J.P. Morgan,
The Copper Indian
(Xulon Press, 2007)

The Copper Indian comes from the pen of a man whose life reads like a crime epic covering two decades of law enforcement practice and a similar period in academia.

In these days of books set in gritty 21st-century locales or else in fantasy lands, J.P. Morgan brings us down to Earth and back to the reality of the 1960s, a decade we usually connect to the Beatles, JFK and the Cold War. In The Copper Indian, he takes us on a very realistic fictional tour of duty with Jim Utze, one of the very few Native American police detectives.

The book is realistic but also full of surprises and some excellent humour. The descriptions of the police "expense accounts" have that taste of reality and serve to remind us of a period when people got things done -- possibly by bending rules and turning a blind eye.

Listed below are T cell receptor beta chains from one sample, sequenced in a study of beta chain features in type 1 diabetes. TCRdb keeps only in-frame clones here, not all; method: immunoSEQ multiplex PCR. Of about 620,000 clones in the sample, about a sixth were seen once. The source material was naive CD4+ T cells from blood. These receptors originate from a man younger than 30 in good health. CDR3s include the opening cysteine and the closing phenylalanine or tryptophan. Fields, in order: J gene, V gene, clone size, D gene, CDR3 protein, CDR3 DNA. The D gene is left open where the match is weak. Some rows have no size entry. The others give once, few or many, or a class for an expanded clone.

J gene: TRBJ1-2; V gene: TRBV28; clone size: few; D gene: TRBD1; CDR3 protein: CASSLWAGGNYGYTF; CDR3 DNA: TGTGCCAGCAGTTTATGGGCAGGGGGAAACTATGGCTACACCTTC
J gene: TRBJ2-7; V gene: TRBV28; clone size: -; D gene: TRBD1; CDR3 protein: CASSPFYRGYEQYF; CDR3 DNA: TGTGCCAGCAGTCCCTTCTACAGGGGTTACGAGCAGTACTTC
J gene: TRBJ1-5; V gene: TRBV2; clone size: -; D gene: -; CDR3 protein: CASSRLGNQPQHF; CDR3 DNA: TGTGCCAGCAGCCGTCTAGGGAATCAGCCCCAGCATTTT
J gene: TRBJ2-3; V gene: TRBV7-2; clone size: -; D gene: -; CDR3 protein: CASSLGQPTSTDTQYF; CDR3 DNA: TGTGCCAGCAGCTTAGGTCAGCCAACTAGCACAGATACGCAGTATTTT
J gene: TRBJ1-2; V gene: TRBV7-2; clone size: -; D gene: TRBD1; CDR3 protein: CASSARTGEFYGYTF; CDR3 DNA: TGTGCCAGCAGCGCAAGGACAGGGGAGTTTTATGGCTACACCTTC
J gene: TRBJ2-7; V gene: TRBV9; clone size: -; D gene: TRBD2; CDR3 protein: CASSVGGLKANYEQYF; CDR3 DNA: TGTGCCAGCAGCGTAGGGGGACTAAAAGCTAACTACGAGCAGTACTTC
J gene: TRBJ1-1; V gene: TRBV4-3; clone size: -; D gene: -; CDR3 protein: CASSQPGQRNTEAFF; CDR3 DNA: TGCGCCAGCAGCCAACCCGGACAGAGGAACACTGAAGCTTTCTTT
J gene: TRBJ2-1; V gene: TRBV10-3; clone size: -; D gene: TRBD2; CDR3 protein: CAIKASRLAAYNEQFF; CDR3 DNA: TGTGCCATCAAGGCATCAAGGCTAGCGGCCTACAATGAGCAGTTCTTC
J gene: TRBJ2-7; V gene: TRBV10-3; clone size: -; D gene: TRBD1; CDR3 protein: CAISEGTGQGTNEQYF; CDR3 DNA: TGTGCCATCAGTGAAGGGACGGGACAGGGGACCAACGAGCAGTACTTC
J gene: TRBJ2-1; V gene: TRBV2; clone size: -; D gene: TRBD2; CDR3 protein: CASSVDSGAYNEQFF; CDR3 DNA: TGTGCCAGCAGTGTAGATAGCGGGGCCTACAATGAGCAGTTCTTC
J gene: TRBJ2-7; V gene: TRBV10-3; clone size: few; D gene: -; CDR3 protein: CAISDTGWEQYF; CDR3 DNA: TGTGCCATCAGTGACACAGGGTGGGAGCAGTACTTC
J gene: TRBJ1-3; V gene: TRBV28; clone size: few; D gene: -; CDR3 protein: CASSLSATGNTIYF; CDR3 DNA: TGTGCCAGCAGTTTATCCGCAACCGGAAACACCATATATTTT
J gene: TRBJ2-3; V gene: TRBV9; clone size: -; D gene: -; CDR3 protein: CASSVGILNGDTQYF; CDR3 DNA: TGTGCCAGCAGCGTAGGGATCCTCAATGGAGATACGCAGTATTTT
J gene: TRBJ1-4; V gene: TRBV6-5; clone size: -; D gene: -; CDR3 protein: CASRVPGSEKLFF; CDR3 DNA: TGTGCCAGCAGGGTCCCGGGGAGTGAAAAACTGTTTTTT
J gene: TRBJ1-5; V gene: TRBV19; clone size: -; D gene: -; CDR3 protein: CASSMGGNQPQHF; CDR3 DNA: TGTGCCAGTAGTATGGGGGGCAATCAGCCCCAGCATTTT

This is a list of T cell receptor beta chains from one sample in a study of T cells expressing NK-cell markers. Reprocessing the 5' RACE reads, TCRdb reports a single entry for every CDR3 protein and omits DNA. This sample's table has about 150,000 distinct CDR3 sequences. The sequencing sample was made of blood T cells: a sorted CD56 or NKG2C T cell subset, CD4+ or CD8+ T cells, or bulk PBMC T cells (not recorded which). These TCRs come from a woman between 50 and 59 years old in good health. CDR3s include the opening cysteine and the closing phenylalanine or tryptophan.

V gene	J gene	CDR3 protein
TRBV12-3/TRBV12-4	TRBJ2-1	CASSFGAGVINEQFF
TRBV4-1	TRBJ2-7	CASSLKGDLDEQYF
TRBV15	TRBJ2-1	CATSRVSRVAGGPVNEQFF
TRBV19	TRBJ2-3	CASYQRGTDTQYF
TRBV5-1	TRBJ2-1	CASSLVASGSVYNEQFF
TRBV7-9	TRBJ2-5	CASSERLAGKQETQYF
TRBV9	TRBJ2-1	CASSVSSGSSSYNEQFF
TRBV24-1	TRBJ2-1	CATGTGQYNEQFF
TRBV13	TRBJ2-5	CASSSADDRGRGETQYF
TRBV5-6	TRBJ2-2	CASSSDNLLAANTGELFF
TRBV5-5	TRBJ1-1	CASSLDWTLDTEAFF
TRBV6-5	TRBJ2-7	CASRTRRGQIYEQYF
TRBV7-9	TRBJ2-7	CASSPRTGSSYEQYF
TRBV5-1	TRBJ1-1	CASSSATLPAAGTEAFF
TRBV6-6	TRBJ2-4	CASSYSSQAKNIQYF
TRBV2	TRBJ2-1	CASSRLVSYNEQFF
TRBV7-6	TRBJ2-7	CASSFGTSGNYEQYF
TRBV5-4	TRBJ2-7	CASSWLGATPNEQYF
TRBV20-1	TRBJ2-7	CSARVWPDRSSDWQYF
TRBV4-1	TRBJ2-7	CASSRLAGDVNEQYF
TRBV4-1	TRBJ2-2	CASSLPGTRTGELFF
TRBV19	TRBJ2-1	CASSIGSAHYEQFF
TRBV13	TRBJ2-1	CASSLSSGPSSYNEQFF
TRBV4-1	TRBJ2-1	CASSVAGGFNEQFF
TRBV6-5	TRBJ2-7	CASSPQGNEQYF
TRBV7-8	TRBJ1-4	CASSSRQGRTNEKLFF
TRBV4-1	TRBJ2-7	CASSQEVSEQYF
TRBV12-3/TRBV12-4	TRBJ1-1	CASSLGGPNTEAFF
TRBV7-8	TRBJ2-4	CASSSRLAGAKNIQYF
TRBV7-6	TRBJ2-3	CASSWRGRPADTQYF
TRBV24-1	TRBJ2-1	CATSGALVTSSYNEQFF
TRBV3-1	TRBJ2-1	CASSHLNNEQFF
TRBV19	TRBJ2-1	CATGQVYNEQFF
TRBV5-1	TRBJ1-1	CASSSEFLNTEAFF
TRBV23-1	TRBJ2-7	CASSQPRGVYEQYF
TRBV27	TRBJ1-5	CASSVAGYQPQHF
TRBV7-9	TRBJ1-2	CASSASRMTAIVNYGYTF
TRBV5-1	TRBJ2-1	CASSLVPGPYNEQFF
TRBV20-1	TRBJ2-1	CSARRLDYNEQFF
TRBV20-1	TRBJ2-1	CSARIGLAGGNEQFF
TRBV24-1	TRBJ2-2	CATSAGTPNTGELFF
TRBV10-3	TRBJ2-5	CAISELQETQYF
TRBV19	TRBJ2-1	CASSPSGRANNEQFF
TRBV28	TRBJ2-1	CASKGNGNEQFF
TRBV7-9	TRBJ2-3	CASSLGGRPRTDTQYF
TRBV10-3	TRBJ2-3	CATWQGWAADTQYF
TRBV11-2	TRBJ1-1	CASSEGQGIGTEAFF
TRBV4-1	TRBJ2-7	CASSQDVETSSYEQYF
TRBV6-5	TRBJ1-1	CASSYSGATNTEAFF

The early section of the book is confusing with its juxtaposed timing, but when this settles down we get into a rollicking ride with dead men booked, junkies entrapped and police corruption investigations. A side plot that caught my attention was the partner with a heart condition who should not have been on active service, but who had a plan whereby if he dropped dead his colleague agreed to throw him off a roof "in hot pursuit" of a suspect so his widow could collect the pension. It is so ingenious and unlikely that it rings true.

The other plotline that fascinated was when Utze was involved in diplomatic protection.

If there were to be one criticism of The Copper Indian it would be that there are too many plots and occurrences. It reads more like a memoir than a novel. Having said that maybe we get a half-dozen short novels in its 244 pages.

Read it as novel, memoir or whatever -- but read it.

music review by
Nicky Rossiter

9 October 2010

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